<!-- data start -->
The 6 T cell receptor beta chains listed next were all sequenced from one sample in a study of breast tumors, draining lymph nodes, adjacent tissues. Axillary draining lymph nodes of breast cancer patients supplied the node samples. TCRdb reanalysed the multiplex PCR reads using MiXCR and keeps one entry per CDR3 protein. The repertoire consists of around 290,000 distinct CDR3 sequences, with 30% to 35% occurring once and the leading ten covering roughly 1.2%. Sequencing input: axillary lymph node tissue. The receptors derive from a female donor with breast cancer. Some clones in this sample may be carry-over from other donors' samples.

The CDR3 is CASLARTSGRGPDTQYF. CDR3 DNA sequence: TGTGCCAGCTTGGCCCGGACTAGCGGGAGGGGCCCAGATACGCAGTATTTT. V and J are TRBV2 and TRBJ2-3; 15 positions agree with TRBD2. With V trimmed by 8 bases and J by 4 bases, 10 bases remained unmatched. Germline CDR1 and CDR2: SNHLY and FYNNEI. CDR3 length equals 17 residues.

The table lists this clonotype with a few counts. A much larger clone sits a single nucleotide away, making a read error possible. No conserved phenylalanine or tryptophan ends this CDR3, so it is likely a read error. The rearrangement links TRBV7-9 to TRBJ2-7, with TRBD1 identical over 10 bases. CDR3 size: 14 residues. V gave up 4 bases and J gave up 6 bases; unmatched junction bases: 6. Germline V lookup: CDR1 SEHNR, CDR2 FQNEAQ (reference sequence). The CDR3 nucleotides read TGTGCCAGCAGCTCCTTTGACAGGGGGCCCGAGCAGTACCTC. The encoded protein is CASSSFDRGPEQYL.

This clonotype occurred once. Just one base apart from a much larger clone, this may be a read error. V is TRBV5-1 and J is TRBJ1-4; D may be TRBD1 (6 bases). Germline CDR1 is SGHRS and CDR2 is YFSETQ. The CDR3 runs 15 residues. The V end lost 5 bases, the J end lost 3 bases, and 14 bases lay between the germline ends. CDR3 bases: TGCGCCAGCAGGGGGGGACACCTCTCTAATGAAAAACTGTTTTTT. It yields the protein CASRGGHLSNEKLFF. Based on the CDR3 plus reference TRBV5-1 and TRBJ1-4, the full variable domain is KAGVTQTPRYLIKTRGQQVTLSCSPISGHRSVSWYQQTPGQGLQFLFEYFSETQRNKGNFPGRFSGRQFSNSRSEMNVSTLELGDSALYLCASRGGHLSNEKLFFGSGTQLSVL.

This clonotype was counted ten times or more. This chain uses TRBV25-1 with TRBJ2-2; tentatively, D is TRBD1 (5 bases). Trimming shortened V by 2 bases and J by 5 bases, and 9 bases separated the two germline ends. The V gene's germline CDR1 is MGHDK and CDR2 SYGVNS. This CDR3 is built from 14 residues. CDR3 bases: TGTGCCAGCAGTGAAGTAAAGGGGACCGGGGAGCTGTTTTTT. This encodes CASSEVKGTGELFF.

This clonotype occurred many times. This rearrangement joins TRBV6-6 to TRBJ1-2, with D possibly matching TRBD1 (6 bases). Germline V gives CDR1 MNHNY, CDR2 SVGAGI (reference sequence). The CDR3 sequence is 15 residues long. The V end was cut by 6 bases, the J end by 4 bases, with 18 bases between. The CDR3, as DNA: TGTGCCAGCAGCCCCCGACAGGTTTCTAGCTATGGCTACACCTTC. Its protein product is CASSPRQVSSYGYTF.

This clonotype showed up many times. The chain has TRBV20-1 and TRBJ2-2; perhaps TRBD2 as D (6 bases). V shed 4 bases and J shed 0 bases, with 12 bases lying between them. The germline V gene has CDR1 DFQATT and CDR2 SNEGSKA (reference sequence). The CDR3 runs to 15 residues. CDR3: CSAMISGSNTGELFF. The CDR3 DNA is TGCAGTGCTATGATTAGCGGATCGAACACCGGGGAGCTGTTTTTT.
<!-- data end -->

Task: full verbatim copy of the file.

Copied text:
The 6 T cell receptor beta chains listed next were all sequenced from one sample in a study of breast tumors, draining lymph nodes, adjacent tissues. Axillary draining lymph nodes of breast cancer patients supplied the node samples. TCRdb reanalysed the multiplex PCR reads using MiXCR and keeps one entry per CDR3 protein. The repertoire consists of around 290,000 distinct CDR3 sequences, with 30% to 35% occurring once and the leading ten covering roughly 1.2%. Sequencing input: axillary lymph node tissue. The receptors derive from a female donor with breast cancer. Some clones in this sample may be carry-over from other donors' samples.

The CDR3 is CASLARTSGRGPDTQYF. CDR3 DNA sequence: TGTGCCAGCTTGGCCCGGACTAGCGGGAGGGGCCCAGATACGCAGTATTTT. V and J are TRBV2 and TRBJ2-3; 15 positions agree with TRBD2. With V trimmed by 8 bases and J by 4 bases, 10 bases remained unmatched. Germline CDR1 and CDR2: SNHLY and FYNNEI. CDR3 length equals 17 residues.

The table lists this clonotype with a few counts. A much larger clone sits a single nucleotide away, making a read error possible. No conserved phenylalanine or tryptophan ends this CDR3, so it is likely a read error. The rearrangement links TRBV7-9 to TRBJ2-7, with TRBD1 identical over 10 bases. CDR3 size: 14 residues. V gave up 4 bases and J gave up 6 bases; unmatched junction bases: 6. Germline V lookup: CDR1 SEHNR, CDR2 FQNEAQ (reference sequence). The CDR3 nucleotides read TGTGCCAGCAGCTCCTTTGACAGGGGGCCCGAGCAGTACCTC. The encoded protein is CASSSFDRGPEQYL.

This clonotype occurred once. Just one base apart from a much larger clone, this may be a read error. V is TRBV5-1 and J is TRBJ1-4; D may be TRBD1 (6 bases). Germline CDR1 is SGHRS and CDR2 is YFSETQ. The CDR3 runs 15 residues. The V end lost 5 bases, the J end lost 3 bases, and 14 bases lay between the germline ends. CDR3 bases: TGCGCCAGCAGGGGGGGACACCTCTCTAATGAAAAACTGTTTTTT. It yields the protein CASRGGHLSNEKLFF. Based on the CDR3 plus reference TRBV5-1 and TRBJ1-4, the full variable domain is KAGVTQTPRYLIKTRGQQVTLSCSPISGHRSVSWYQQTPGQGLQFLFEYFSETQRNKGNFPGRFSGRQFSNSRSEMNVSTLELGDSALYLCASRGGHLSNEKLFFGSGTQLSVL.

This clonotype was counted ten times or more. This chain uses TRBV25-1 with TRBJ2-2; tentatively, D is TRBD1 (5 bases). Trimming shortened V by 2 bases and J by 5 bases, and 9 bases separated the two germline ends. The V gene's germline CDR1 is MGHDK and CDR2 SYGVNS. This CDR3 is built from 14 residues. CDR3 bases: TGTGCCAGCAGTGAAGTAAAGGGGACCGGGGAGCTGTTTTTT. This encodes CASSEVKGTGELFF.

This clonotype occurred many times. This rearrangement joins TRBV6-6 to TRBJ1-2, with D possibly matching TRBD1 (6 bases). Germline V gives CDR1 MNHNY, CDR2 SVGAGI (reference sequence). The CDR3 sequence is 15 residues long. The V end was cut by 6 bases, the J end by 4 bases, with 18 bases between. The CDR3, as DNA: TGTGCCAGCAGCCCCCGACAGGTTTCTAGCTATGGCTACACCTTC. Its protein product is CASSPRQVSSYGYTF.

This clonotype showed up many times. The chain has TRBV20-1 and TRBJ2-2; perhaps TRBD2 as D (6 bases). V shed 4 bases and J shed 0 bases, with 12 bases lying between them. The germline V gene has CDR1 DFQATT and CDR2 SNEGSKA (reference sequence). The CDR3 runs to 15 residues. CDR3: CSAMISGSNTGELFF. The CDR3 DNA is TGCAGTGCTATGATTAGCGGATCGAACACCGGGGAGCTGTTTTTT.